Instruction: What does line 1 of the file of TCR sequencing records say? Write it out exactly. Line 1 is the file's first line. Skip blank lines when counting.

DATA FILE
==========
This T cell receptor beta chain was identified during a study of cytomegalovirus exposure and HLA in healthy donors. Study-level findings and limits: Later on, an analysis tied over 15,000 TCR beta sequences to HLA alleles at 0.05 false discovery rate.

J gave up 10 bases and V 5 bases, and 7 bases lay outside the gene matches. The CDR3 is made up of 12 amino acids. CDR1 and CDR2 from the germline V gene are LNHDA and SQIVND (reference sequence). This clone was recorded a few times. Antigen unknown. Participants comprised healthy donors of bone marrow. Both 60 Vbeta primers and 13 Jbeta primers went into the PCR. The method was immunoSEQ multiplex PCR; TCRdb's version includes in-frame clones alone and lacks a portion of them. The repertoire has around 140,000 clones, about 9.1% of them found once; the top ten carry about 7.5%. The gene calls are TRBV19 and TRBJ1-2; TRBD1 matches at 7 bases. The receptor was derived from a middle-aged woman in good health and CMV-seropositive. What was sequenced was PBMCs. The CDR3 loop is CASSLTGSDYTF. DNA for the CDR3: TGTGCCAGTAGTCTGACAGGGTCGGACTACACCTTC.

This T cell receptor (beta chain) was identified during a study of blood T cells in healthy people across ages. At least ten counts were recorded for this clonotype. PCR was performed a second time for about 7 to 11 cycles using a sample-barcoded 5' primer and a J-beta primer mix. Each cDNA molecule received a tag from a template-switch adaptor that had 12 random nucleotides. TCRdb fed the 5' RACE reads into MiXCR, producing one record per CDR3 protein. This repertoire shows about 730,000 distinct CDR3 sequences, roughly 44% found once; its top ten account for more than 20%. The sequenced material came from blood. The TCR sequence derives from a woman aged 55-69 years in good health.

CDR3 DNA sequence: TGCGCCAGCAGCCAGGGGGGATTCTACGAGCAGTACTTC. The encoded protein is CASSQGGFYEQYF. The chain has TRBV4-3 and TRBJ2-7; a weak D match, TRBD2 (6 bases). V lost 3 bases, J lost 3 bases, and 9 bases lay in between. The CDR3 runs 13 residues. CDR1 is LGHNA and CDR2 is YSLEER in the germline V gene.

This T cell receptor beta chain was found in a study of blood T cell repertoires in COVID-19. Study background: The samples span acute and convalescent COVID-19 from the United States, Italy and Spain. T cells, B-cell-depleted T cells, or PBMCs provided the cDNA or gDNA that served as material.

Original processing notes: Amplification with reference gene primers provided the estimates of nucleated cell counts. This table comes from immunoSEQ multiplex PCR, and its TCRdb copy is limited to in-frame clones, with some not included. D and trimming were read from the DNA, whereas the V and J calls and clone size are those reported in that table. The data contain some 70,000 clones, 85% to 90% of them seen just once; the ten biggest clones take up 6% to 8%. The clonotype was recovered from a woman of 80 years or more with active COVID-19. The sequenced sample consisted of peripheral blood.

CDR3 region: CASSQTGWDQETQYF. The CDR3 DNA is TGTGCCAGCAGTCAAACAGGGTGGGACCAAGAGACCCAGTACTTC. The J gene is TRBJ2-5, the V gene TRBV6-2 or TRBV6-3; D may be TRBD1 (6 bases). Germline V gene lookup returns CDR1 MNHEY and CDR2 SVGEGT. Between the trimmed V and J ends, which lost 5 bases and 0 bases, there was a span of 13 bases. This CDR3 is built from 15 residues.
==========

This T cell receptor beta chain was identified during a study of cytomegalovirus exposure and HLA in healthy donors. Study-level findings and limits: Later on, an analysis tied over 15,000 TCR beta sequences to HLA alleles at 0.05 false discovery rate.